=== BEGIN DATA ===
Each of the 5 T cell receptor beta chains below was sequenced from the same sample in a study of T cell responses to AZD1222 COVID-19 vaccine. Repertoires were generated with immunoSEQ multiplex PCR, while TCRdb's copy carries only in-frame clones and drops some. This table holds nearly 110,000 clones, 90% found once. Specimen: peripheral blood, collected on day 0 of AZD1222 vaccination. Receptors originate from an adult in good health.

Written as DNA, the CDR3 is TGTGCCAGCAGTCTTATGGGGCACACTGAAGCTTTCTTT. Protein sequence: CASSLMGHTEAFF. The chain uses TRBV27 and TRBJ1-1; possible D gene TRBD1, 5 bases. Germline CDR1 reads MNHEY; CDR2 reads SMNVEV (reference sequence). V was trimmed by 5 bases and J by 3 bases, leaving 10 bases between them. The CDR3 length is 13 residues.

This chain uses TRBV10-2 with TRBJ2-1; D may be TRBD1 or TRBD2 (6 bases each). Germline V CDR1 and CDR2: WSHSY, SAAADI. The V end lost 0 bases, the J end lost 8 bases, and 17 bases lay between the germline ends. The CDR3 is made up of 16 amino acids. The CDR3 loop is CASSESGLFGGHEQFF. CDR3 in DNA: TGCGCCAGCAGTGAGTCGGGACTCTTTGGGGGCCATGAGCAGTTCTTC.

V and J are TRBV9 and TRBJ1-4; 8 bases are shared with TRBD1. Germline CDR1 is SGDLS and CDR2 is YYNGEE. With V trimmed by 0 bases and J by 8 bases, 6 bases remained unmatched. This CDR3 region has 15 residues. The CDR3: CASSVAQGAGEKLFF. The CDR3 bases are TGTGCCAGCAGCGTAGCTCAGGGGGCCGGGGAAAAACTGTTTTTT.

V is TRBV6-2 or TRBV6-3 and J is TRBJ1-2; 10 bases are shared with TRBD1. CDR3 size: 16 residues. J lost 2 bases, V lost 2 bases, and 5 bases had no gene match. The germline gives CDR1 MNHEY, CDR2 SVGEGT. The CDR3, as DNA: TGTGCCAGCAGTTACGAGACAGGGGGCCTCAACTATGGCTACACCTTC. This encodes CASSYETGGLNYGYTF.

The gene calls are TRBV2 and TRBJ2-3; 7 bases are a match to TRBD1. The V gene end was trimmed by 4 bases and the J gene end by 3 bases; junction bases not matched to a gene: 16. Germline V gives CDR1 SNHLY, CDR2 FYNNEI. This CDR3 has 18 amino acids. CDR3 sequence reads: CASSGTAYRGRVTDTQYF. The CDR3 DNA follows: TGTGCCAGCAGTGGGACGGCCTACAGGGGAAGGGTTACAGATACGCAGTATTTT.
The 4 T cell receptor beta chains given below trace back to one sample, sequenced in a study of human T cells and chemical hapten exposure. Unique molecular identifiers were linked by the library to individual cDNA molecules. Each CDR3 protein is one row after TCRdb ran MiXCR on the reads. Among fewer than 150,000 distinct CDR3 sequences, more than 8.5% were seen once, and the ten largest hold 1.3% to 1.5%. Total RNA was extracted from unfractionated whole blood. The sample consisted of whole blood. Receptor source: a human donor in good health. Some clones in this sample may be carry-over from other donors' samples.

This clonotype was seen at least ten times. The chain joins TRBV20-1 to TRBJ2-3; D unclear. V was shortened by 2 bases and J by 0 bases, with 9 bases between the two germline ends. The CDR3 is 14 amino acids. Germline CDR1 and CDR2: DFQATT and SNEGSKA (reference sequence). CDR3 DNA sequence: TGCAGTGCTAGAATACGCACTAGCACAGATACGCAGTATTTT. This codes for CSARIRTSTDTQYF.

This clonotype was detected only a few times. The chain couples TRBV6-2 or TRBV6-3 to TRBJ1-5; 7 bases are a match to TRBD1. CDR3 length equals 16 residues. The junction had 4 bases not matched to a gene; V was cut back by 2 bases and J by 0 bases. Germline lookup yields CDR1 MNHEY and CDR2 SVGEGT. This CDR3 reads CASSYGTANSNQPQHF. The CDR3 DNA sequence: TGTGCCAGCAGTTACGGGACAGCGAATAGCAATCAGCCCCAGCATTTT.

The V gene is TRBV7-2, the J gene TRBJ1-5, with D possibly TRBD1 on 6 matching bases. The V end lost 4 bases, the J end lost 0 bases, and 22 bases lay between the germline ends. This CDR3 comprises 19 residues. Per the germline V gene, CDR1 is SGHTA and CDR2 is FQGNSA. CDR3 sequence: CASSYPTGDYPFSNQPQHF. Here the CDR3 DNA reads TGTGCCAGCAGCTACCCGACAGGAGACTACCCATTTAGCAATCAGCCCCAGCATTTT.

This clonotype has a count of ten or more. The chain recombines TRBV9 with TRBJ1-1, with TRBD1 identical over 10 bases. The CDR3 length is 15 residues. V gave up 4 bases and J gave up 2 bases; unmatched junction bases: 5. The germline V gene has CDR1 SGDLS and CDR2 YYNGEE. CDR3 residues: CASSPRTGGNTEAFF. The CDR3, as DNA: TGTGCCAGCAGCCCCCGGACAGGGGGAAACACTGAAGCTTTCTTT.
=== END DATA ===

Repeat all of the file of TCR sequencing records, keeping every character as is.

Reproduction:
Each of the 5 T cell receptor beta chains below was sequenced from the same sample in a study of T cell responses to AZD1222 COVID-19 vaccine. Repertoires were generated with immunoSEQ multiplex PCR, while TCRdb's copy carries only in-frame clones and drops some. This table holds nearly 110,000 clones, 90% found once. Specimen: peripheral blood, collected on day 0 of AZD1222 vaccination. Receptors originate from an adult in good health.

Written as DNA, the CDR3 is TGTGCCAGCAGTCTTATGGGGCACACTGAAGCTTTCTTT. Protein sequence: CASSLMGHTEAFF. The chain uses TRBV27 and TRBJ1-1; possible D gene TRBD1, 5 bases. Germline CDR1 reads MNHEY; CDR2 reads SMNVEV (reference sequence). V was trimmed by 5 bases and J by 3 bases, leaving 10 bases between them. The CDR3 length is 13 residues.

This chain uses TRBV10-2 with TRBJ2-1; D may be TRBD1 or TRBD2 (6 bases each). Germline V CDR1 and CDR2: WSHSY, SAAADI. The V end lost 0 bases, the J end lost 8 bases, and 17 bases lay between the germline ends. The CDR3 is made up of 16 amino acids. The CDR3 loop is CASSESGLFGGHEQFF. CDR3 in DNA: TGCGCCAGCAGTGAGTCGGGACTCTTTGGGGGCCATGAGCAGTTCTTC.

V and J are TRBV9 and TRBJ1-4; 8 bases are shared with TRBD1. Germline CDR1 is SGDLS and CDR2 is YYNGEE. With V trimmed by 0 bases and J by 8 bases, 6 bases remained unmatched. This CDR3 region has 15 residues. The CDR3: CASSVAQGAGEKLFF. The CDR3 bases are TGTGCCAGCAGCGTAGCTCAGGGGGCCGGGGAAAAACTGTTTTTT.

V is TRBV6-2 or TRBV6-3 and J is TRBJ1-2; 10 bases are shared with TRBD1. CDR3 size: 16 residues. J lost 2 bases, V lost 2 bases, and 5 bases had no gene match. The germline gives CDR1 MNHEY, CDR2 SVGEGT. The CDR3, as DNA: TGTGCCAGCAGTTACGAGACAGGGGGCCTCAACTATGGCTACACCTTC. This encodes CASSYETGGLNYGYTF.

The gene calls are TRBV2 and TRBJ2-3; 7 bases are a match to TRBD1. The V gene end was trimmed by 4 bases and the J gene end by 3 bases; junction bases not matched to a gene: 16. Germline V gives CDR1 SNHLY, CDR2 FYNNEI. This CDR3 has 18 amino acids. CDR3 sequence reads: CASSGTAYRGRVTDTQYF. The CDR3 DNA follows: TGTGCCAGCAGTGGGACGGCCTACAGGGGAAGGGTTACAGATACGCAGTATTTT.
The 4 T cell receptor beta chains given below trace back to one sample, sequenced in a study of human T cells and chemical hapten exposure. Unique molecular identifiers were linked by the library to individual cDNA molecules. Each CDR3 protein is one row after TCRdb ran MiXCR on the reads. Among fewer than 150,000 distinct CDR3 sequences, more than 8.5% were seen once, and the ten largest hold 1.3% to 1.5%. Total RNA was extracted from unfractionated whole blood. The sample consisted of whole blood. Receptor source: a human donor in good health. Some clones in this sample may be carry-over from other donors' samples.

This clonotype was seen at least ten times. The chain joins TRBV20-1 to TRBJ2-3; D unclear. V was shortened by 2 bases and J by 0 bases, with 9 bases between the two germline ends. The CDR3 is 14 amino acids. Germline CDR1 and CDR2: DFQATT and SNEGSKA (reference sequence). CDR3 DNA sequence: TGCAGTGCTAGAATACGCACTAGCACAGATACGCAGTATTTT. This codes for CSARIRTSTDTQYF.

This clonotype was detected only a few times. The chain couples TRBV6-2 or TRBV6-3 to TRBJ1-5; 7 bases are a match to TRBD1. CDR3 length equals 16 residues. The junction had 4 bases not matched to a gene; V was cut back by 2 bases and J by 0 bases. Germline lookup yields CDR1 MNHEY and CDR2 SVGEGT. This CDR3 reads CASSYGTANSNQPQHF. The CDR3 DNA sequence: TGTGCCAGCAGTTACGGGACAGCGAATAGCAATCAGCCCCAGCATTTT.

The V gene is TRBV7-2, the J gene TRBJ1-5, with D possibly TRBD1 on 6 matching bases. The V end lost 4 bases, the J end lost 0 bases, and 22 bases lay between the germline ends. This CDR3 comprises 19 residues. Per the germline V gene, CDR1 is SGHTA and CDR2 is FQGNSA. CDR3 sequence: CASSYPTGDYPFSNQPQHF. Here the CDR3 DNA reads TGTGCCAGCAGCTACCCGACAGGAGACTACCCATTTAGCAATCAGCCCCAGCATTTT.

This clonotype has a count of ten or more. The chain recombines TRBV9 with TRBJ1-1, with TRBD1 identical over 10 bases. The CDR3 length is 15 residues. V gave up 4 bases and J gave up 2 bases; unmatched junction bases: 5. The germline V gene has CDR1 SGDLS and CDR2 YYNGEE. CDR3 residues: CASSPRTGGNTEAFF. The CDR3, as DNA: TGTGCCAGCAGCCCCCGGACAGGGGGAAACACTGAAGCTTTCTTT.